Let the cheese spread mellow in the refrigerator for 2 hours or more before serving. Makes at least 1 quart of spread.






An Oscar Nibble

17 February 2009


A Note to Readers:
This blog has moved. For newer posts plus copies of all the old ones (even this one!), please visit me at the All-New IN OUR GRANDMOTHERS’ KITCHENS.
For many years I regularly wrote a food column just before the Academy Awards. I made a point of seeing most of the nominated films (certainly all of the nominees for best picture) and coming up with a suitable recipe for several of them.


Sometimes I replicated food actually consumed in a film. More often I created a dish that merely worked thematically with a picture. For example for Traffic I created poppy-seed dressing to reflect the film’s focus on drugs. For Titanic I made North Atlantic salmon on a bed of lettuce—iceberg, of course! I loved putting together these recipes and articles.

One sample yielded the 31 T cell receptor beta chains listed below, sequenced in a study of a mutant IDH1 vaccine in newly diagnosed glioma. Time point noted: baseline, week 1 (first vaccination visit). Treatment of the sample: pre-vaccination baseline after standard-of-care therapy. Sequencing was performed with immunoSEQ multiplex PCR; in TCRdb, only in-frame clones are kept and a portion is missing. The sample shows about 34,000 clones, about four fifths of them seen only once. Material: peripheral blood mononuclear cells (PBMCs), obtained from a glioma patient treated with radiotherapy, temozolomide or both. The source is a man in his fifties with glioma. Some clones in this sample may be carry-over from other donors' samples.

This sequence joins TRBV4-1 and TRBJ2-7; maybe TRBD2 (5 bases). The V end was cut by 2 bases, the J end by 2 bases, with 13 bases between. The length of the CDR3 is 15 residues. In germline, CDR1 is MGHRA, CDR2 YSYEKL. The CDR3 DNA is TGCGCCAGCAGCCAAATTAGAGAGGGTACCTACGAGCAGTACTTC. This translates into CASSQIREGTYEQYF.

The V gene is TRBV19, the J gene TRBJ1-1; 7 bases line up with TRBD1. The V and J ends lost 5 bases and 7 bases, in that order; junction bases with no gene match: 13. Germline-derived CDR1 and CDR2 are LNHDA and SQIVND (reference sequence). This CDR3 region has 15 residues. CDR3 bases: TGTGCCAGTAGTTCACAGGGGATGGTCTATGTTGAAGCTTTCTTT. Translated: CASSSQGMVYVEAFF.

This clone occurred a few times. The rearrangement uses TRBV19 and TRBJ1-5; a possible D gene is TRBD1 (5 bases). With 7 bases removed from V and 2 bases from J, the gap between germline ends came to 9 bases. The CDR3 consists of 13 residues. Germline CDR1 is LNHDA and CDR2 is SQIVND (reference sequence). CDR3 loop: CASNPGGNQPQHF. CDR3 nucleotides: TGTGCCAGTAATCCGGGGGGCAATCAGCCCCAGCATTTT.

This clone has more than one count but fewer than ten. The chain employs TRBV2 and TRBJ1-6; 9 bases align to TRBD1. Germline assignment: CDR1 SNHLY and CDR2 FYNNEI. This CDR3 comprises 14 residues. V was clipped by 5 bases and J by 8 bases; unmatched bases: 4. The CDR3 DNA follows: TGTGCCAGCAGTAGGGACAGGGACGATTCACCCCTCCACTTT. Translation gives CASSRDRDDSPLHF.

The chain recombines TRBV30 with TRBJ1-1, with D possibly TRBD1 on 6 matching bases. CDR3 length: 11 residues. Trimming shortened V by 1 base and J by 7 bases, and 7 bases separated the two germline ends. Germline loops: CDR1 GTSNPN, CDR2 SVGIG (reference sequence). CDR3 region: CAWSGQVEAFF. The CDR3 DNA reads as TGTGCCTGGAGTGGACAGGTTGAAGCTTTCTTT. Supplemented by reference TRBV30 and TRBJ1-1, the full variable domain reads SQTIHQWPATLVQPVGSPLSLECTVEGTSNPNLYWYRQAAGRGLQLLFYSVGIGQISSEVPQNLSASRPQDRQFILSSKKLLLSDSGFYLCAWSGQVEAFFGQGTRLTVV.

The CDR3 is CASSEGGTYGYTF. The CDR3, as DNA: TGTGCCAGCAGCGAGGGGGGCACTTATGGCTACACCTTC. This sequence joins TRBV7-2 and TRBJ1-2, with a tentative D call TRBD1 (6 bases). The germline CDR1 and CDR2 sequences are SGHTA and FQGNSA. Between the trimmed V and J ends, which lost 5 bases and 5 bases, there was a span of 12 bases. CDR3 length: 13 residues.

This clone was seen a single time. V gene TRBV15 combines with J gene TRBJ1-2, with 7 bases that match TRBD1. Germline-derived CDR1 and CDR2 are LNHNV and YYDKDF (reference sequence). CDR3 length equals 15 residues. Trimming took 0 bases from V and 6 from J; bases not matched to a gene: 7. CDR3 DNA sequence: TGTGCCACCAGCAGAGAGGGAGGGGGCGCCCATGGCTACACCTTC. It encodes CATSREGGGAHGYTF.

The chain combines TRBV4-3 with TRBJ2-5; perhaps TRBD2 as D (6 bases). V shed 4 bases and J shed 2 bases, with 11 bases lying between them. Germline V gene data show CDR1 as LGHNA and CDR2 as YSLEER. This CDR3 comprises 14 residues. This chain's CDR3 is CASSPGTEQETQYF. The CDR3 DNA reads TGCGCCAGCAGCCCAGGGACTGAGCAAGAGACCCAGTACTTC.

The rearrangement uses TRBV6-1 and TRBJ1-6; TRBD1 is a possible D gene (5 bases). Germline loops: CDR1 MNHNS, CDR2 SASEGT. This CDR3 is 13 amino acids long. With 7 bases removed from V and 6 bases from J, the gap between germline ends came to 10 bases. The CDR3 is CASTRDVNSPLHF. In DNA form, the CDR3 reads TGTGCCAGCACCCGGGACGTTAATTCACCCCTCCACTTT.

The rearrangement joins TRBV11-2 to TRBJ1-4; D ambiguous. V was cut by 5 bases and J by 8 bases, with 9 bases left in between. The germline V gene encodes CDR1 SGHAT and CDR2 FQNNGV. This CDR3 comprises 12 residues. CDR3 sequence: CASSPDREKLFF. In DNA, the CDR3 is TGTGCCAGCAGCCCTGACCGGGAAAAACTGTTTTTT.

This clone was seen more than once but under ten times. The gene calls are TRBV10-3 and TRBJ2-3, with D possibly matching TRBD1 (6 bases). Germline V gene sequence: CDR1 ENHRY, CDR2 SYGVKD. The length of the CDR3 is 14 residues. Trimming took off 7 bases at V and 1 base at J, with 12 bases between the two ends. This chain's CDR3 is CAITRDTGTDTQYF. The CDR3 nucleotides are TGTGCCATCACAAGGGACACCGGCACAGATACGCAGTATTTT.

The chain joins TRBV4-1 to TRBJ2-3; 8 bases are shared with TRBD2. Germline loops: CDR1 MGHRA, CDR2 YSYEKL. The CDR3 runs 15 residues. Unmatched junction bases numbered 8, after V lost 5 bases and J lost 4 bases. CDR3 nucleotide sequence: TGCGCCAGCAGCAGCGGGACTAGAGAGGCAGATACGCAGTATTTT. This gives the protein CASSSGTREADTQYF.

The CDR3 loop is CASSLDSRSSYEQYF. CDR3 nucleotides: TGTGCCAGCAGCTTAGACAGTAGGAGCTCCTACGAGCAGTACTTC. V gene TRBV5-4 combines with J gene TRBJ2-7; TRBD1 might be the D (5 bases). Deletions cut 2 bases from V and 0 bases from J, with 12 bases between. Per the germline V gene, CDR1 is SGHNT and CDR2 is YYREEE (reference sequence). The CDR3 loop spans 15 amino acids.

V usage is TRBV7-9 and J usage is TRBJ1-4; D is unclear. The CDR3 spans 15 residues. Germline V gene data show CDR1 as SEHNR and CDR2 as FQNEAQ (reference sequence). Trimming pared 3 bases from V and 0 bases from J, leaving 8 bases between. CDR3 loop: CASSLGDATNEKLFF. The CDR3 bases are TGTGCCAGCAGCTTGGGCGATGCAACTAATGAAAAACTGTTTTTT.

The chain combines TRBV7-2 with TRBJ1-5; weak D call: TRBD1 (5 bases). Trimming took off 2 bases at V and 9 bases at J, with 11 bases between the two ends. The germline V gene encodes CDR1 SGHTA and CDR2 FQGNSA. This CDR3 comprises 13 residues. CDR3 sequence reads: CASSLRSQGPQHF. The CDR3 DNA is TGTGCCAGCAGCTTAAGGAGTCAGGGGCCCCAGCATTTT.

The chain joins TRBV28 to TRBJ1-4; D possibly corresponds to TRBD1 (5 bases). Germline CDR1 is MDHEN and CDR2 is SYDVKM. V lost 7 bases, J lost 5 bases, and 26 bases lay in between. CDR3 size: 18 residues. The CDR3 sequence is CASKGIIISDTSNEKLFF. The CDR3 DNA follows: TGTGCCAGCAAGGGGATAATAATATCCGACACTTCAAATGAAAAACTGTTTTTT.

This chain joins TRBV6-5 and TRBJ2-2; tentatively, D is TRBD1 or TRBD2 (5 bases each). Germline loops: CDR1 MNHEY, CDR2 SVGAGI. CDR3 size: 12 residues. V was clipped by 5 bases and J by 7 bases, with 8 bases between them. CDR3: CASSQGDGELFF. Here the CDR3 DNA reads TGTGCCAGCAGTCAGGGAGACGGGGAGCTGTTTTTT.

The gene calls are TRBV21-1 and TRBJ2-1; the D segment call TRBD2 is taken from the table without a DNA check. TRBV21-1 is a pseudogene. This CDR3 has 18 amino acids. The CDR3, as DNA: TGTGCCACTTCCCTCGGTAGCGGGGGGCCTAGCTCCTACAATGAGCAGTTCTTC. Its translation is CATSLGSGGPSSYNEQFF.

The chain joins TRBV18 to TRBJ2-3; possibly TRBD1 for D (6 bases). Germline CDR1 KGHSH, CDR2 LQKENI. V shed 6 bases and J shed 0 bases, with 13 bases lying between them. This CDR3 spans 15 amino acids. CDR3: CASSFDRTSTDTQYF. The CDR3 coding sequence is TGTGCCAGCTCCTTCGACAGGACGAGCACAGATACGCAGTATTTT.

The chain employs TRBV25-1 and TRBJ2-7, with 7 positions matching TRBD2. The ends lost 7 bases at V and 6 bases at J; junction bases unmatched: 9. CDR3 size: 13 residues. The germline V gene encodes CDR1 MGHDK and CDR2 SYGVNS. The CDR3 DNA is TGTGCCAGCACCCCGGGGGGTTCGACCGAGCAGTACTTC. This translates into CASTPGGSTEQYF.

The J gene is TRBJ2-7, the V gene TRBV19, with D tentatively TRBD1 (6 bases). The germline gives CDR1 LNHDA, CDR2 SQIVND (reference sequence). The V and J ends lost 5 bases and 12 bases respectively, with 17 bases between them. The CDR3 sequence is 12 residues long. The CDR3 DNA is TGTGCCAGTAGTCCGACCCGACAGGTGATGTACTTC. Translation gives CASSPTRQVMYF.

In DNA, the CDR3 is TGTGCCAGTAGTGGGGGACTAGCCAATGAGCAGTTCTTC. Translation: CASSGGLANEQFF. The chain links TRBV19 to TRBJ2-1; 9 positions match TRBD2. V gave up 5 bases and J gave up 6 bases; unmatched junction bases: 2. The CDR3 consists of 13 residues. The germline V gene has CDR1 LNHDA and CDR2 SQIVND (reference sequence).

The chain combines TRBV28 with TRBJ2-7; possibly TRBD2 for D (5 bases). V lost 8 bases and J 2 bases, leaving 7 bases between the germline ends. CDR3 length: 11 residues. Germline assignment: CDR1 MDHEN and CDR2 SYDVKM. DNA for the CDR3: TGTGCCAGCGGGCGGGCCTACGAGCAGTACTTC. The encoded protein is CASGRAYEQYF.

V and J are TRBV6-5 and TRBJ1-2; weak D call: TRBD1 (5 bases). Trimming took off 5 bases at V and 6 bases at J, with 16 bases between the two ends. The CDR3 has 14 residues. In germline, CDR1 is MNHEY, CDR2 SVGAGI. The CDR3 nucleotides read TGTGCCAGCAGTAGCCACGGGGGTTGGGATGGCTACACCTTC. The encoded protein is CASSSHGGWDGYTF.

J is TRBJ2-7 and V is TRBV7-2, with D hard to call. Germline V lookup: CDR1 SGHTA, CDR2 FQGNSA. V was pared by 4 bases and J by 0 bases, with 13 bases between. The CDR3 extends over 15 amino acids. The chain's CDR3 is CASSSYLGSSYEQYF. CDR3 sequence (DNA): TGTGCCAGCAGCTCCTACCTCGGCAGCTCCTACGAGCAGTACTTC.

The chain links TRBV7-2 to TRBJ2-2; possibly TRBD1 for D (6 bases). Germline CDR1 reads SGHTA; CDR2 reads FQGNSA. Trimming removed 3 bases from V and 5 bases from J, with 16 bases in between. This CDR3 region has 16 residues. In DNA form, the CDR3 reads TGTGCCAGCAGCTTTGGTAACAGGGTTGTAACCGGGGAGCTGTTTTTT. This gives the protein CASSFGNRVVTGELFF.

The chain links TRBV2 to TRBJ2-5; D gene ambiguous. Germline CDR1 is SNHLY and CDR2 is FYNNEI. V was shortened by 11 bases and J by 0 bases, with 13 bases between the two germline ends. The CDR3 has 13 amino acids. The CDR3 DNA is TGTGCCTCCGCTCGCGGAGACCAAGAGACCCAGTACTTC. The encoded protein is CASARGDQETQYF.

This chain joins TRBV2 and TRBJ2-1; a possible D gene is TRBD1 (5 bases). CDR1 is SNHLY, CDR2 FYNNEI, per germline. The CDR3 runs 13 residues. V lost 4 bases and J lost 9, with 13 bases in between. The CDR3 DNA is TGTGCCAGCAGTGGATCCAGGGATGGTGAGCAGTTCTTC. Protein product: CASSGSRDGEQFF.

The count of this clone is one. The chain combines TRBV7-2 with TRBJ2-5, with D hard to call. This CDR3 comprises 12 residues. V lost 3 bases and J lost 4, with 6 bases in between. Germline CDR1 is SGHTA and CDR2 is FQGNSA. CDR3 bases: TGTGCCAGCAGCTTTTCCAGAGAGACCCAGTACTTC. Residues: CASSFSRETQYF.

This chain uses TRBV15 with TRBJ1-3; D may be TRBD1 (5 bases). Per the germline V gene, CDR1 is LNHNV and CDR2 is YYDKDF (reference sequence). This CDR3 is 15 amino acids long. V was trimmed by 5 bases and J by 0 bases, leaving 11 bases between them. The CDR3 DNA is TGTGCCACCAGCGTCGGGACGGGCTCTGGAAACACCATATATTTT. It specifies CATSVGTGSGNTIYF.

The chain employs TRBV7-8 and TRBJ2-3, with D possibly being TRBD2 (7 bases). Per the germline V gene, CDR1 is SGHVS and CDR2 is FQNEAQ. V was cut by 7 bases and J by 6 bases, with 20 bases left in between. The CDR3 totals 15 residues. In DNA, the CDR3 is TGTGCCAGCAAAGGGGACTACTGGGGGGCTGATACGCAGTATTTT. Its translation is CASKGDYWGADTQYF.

In addition to writing about the Oscars, I used to celebrate them in a big way. My guests in Hawley-wood weren’t necessarily as well dressed as the ones in the big theater in Hollywood, but we probably had as good a time—and we had a lot less traffic to combat.


I festooned my living room with movie posters. One year my local video merchant even gave me a few cardboard promotional cutouts to add to the décor. One of them drove my little dog crazy. I just couldn’t keep the poor creature from trying to defend me from the big guy in the living room with a gun (Bruce Willis advertising Last Man Standing).